3. Longer- and variable-term contracts. Aside from its potential for costing the same or less than conventional energy, locally-sourced renewable energy provides a critical, long-term buffer against the price spikes that bedevil conventional energy markets.

  4. Access to new projects that reduce emissions beyond business as usual. As companies build a sustainable identity, they want to be able to claim sole ownership of the renewable energy projects they support. This involves local sourcing wherever possible, and eliminating the "double-counting" renewable credits.

  5. Streamlined third-party financing. Of particular interest to smaller companies is this item, which would make it easier for companies to access power purchase agreements and other third-party arrangements.

  6. Increased purchasing options with utilities. Recognizing that some utilities have the flexibility,  opportunity and will to embrace distributed energy generation, this item admits the potential for companies to get more and cheaper renewable energy within the existing utility and regulatory framework.

Collaboration = Accelleration

The aim of the Buyers' Principles is to rally major energy consumers around a strategy that will pick up the pace of renewable energy generation in the U.S.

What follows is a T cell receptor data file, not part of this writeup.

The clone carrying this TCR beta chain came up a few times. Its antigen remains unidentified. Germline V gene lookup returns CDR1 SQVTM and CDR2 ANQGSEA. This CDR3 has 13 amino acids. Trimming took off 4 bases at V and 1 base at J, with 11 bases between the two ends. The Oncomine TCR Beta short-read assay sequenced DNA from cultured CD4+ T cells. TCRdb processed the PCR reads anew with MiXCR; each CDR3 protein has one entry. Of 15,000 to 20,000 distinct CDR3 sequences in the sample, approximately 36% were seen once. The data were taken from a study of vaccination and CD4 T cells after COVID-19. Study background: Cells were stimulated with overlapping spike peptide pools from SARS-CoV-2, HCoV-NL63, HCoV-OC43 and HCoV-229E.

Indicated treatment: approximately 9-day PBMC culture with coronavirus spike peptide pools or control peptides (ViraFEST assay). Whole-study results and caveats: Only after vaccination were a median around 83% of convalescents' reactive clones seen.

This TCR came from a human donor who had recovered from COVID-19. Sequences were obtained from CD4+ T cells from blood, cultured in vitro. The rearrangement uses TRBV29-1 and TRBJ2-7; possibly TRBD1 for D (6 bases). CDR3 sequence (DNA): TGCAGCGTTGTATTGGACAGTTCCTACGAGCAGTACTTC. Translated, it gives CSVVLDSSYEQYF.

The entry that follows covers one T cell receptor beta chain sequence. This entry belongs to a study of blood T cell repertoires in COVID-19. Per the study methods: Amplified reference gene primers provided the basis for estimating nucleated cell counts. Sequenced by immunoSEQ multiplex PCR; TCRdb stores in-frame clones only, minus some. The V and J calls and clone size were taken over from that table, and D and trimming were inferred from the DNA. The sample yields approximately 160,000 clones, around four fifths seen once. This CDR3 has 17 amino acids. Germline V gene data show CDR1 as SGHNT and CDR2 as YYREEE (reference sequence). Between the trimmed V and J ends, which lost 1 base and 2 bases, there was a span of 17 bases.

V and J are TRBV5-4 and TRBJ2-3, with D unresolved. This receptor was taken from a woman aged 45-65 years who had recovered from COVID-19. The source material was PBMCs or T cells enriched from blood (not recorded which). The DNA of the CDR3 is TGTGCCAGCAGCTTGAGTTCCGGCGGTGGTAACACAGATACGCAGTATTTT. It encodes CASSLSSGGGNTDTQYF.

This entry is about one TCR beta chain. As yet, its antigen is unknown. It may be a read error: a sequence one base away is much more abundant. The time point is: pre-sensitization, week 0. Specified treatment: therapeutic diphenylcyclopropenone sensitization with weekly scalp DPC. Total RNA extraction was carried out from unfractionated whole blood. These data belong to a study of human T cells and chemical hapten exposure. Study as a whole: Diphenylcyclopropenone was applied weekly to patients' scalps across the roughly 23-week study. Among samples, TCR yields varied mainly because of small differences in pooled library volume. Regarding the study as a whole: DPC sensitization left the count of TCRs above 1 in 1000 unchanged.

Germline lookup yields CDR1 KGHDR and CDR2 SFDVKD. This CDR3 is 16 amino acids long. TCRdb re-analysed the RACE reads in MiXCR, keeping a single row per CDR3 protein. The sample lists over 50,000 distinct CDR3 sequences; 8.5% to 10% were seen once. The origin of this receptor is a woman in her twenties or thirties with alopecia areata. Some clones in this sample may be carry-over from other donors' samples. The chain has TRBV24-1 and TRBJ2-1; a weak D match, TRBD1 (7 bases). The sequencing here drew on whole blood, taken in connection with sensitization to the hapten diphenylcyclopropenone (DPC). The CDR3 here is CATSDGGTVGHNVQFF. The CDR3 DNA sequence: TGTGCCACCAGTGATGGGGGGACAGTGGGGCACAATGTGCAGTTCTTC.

It's a good example of the collaborative, shared-platform model for sustainability progress that has been emerging as a global force. A large portion of the focus is on streamlining renewable energy procurement, which obviously benefits the big players, but it will also enable smaller consumers to jump into the market without having to reinvent the wheel.

Amy Hargroves of Sprint sums it up this way:

Very few companies have the knowledge and resources to purchase renewable energy given today’s very limited and complex options. Our hope is that by identifying the commonalities among large buyers, the principles will catalyze market changes that will help make renewables more affordable and accessible for all companies.

For a parallel example you can look at the U.S. Army, which has emerged as a standout example of trail-blazing new strategies to meet its renewable energy demand.

The Department of Defense initially began installing large-scale solar power plants on an individual, ad hoc basis at its facilities. The pace picked up considerably after 2012, when the Army established the Energy Initiatives Task Force to cover all of its opportunities for building utility-scale solar power plants, and combined it with the streamlined procurement process of the Army Corps of Engineers.

The over-arching goal, aside from greenhouse gas management, is to reduce DoD's dependence on grid-supplied energy.

Image courtesy of the World Wildlife Fund

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Tina Casey headshotTina Casey

Tina writes frequently for TriplePundit and other websites, with a focus on military, government and corporate sustainability, clean tech research and emerging energy technologies. She is a former Deputy Director of Public Affairs of the New York City Department of Environmental Protection, and author of books and articles on recycling and other conservation themes. She is currently Deputy Director of Public Information for the County of Union, New Jersey. Views expressed here are her own and do not necessarily reflect agency policy.